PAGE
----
- Be aware of the subliminal messages that you are sending to yourself and to your child. If you are always cautioning them to take risk — you may also be communicating that he/she is unable to handle things, that they cannot make decisions on their own, and that they are generally not capable or trustworthy to do so. These messages, whether implicit (i.e., through non-verbal cues such as with sighs, grimaces, etc.) or explicit (expressed verbally, etc.) can negatively impact on a child’s confidence level and their ability to successfully take risk and assert their independence. If you personally think and feel that way about yourself, it will directly impact on the action you take. The less you put yourself out there to dispel that “truth” the more you reinforce the belief and solidify that thought and feeling. It’s a vicious cycle and one that perpetuates a “self-fulfilling prophesy.” You are what you think becomes more and more a reality.
- Consider how you communicate. When your child is not “living up to his/her potential”, is hypersensitive or anxious, is avoidant, etc., be sure not to communicate negative belittling messages that convey your disapproval, frustration, or disappointment in who they are. Avoid statements like “you are a baby,” “what is wrong with you” or “you’re lazy.” Recognize that their lack of self-confidence may be a barrier thwarting their progress. These messages propagate shame and may further negatively impact on their self-confidence and their ability to observe themselves compassionately. These characteristics are essential is meaningful change is to come about.
- Strive to facilitate an internal sense of pride as opposed to external acceptance. Many of us take action based on what other people may expect of us or how we perceive that they may think or feel about us. When you engage in self-talk or communicate to your child, make it a point to deflect back to yourself or your child. For example, if your child says, “Rebecca won’t like what I’m doing and will be angry with me.” Start out with, “It sounds like you are really concerned about what Rebecca thinks and feels which I can understand and would be natural to be concerned about, what do you think about what you are doing and how does it make you feel?” Hone in on whether your child is acting in accordance with his/her values and convey that it is formative and might inevitably impact another person and that they can do their best to be considerate of it. Apply the same skills with your own self talk which naturally leads us to be caught up in the other, rather than the self. It’s easy to quickly respond and get caught up in the concern about the other person but inevitably it takes away from what the internal conflict really is and goes directly into problem solving mode instead of understanding what you or your child feel on a deeper more meaningful level.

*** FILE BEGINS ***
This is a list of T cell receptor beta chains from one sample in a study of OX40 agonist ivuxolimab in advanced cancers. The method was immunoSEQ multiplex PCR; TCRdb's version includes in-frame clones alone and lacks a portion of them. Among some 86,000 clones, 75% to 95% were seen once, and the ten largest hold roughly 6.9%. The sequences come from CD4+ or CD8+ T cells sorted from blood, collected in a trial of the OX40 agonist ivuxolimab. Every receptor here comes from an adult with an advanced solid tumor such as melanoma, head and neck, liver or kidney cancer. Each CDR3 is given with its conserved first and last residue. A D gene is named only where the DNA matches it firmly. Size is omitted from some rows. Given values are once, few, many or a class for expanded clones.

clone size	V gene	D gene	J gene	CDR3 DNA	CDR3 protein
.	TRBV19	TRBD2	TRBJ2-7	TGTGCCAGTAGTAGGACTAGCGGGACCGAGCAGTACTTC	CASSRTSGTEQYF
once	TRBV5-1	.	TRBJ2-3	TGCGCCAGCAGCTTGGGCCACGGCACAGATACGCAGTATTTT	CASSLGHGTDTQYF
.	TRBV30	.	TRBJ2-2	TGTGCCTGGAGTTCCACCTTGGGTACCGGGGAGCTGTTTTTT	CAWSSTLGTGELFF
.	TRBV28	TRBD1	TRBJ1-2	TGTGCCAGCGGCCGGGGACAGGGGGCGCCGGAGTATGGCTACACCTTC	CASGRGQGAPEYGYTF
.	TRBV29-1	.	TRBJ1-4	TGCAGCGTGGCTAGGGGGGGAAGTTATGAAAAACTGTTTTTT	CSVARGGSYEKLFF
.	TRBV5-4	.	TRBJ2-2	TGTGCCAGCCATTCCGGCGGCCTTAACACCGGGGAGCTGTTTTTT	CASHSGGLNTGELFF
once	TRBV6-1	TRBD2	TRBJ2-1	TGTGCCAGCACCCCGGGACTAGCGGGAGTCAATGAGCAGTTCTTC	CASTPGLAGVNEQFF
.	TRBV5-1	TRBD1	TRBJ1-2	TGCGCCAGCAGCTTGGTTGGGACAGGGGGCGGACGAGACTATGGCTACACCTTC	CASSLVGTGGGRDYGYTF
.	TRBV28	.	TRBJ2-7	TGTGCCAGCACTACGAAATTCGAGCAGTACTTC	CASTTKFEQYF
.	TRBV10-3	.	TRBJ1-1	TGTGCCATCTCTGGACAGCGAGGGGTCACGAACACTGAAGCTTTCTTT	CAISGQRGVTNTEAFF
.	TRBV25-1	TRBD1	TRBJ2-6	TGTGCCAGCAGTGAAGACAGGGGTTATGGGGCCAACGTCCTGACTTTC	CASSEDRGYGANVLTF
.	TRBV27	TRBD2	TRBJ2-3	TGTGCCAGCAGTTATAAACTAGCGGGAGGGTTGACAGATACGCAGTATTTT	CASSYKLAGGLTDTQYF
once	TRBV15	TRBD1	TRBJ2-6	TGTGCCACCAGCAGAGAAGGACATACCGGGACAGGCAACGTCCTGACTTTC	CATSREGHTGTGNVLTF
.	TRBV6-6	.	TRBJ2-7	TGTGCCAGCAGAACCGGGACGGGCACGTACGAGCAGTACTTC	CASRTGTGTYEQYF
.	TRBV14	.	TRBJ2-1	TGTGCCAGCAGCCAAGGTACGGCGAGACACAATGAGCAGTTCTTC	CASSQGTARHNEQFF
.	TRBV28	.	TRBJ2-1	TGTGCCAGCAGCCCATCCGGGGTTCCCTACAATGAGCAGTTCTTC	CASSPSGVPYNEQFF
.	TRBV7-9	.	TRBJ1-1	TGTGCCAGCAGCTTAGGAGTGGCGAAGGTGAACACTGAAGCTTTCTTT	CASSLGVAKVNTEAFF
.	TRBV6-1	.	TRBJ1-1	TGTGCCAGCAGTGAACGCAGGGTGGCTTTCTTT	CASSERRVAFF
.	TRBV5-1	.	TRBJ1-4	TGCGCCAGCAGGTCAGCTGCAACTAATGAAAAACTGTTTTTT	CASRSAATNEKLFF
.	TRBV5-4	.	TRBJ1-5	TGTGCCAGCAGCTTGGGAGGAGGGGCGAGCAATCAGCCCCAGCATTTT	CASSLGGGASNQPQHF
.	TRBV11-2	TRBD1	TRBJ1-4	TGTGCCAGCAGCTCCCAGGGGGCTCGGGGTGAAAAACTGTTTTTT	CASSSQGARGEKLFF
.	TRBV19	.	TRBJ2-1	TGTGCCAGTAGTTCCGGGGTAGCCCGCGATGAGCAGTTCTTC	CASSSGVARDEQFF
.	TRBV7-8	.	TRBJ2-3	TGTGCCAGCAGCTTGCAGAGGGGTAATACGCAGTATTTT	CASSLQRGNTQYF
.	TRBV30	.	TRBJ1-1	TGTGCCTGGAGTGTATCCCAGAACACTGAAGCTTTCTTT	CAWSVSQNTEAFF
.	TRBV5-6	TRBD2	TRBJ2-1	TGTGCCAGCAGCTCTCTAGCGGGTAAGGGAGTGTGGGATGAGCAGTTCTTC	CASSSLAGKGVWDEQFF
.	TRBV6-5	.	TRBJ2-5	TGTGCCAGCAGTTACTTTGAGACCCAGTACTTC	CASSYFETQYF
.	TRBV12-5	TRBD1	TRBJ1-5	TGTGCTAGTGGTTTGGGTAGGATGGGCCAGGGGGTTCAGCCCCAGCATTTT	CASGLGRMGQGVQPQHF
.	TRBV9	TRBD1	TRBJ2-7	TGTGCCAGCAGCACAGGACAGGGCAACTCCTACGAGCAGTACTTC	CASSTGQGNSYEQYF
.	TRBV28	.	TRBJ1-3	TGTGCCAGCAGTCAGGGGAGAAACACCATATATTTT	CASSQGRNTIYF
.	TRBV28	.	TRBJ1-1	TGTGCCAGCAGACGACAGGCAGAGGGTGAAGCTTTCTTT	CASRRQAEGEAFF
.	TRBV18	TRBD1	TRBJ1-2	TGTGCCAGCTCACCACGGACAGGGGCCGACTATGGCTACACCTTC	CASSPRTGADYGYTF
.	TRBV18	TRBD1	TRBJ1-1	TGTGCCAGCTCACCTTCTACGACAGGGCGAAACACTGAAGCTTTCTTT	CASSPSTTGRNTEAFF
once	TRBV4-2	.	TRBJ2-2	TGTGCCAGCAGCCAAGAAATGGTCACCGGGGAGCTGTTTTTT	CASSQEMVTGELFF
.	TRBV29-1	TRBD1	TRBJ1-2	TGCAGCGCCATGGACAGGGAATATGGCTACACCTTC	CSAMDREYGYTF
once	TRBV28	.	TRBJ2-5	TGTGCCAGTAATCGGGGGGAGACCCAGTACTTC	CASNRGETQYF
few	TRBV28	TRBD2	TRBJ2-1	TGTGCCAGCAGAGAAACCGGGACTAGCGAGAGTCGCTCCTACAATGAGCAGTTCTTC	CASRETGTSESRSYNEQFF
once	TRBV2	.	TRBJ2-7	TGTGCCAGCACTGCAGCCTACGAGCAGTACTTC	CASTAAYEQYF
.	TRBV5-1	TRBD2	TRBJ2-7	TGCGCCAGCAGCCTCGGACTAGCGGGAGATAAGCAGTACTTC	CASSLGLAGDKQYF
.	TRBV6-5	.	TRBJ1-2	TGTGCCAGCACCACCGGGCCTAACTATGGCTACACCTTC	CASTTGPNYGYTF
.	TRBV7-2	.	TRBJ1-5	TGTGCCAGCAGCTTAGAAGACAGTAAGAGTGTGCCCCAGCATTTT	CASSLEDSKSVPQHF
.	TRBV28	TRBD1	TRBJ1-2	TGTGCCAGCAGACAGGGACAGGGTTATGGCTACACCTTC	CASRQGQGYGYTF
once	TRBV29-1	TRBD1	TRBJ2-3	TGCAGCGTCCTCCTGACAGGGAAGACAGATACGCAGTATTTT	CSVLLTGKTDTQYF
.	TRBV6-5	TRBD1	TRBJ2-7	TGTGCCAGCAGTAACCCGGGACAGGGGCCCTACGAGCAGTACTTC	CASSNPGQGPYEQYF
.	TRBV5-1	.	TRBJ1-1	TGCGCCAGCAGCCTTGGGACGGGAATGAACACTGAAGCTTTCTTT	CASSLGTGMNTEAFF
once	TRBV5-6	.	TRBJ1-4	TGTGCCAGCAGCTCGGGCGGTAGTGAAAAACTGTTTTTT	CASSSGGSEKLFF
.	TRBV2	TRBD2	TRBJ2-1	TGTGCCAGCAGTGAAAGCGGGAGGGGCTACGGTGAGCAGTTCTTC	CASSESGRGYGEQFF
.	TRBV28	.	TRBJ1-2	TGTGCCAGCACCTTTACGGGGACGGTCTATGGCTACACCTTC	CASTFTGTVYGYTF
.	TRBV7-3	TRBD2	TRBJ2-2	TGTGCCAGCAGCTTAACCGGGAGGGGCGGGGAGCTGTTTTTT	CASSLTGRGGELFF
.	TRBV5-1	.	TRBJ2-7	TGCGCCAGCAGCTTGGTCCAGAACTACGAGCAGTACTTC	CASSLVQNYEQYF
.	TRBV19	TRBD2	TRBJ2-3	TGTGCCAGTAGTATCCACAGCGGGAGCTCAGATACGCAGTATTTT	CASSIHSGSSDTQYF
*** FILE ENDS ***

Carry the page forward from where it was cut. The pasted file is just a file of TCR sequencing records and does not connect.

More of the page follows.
- Amend tasks so that they’re achievable. For children, give tasks that are manageable and age appropriate. For example, if two of your children are at the park and your older child climbs the monkey bars and your younger one attempts to but cannot because he/she is too young. Avoid saying, “no you can’t because you are too little, please get off.” Try communicating something like, “Good for you for trying to climb that! Let’s go over here to the slide which is a little smaller and more doable for a three-year-old. Let me watch. I know you could do it!” The more you and your child do, the greater the chance that you and he/she will feel personally proud and strengthen the idea that the positive effort leads to positive results.
- Gain an understanding about your child’s fears and your own. To encourage more risk taking and follow through, address self-sabotaging feelings such as “I won’t be able to do it”, “I won’t be good at it”, “They won’t like me”, etc. Talking through and directly working on fears enforces a person’s capability and capacity. Sticking it through and sustaining momentum typically becomes a major obstacle that can be paid attention to, attended to and continually worked on.
We are naturally defended because of wanting to see ourselves in a positive light. We feel threatened and disappointed when we perceive or experience ourselves unfavorably or perceive others viewing us that way. Seeing ourselves in all of our true glory often doesn’t come easily or naturally for most of us. Most of us have to impose balanced thinking so that we could truly appreciate all of our parts, the ones we celebrate and the ones we would prefer not having.
No one has the ability to make us feel anyway about anything. Feelings typically get induced if we are carrying those similar feelings ourselves, not necessarily because of something someone said or did. It stems directly from our self-confidence and the way in which we view ourselves from the inside out.
I think about the patients I mentioned earlier on. If only they saw what I saw. By expanding their vision more broadly and helping them to appreciate all their parts, I hope to give them that chance. You could only imagine the elatedness for both of us when it truly clicks.
Beauty fades, integrity, values, and connection lives on. As a parent, you are highly influential in your children’s lives. You can incrementally work on initiating greater confidence in yourself and in your children. It’s one of the most incredible gifts you can ever give them.
Blog published via @Psych Central.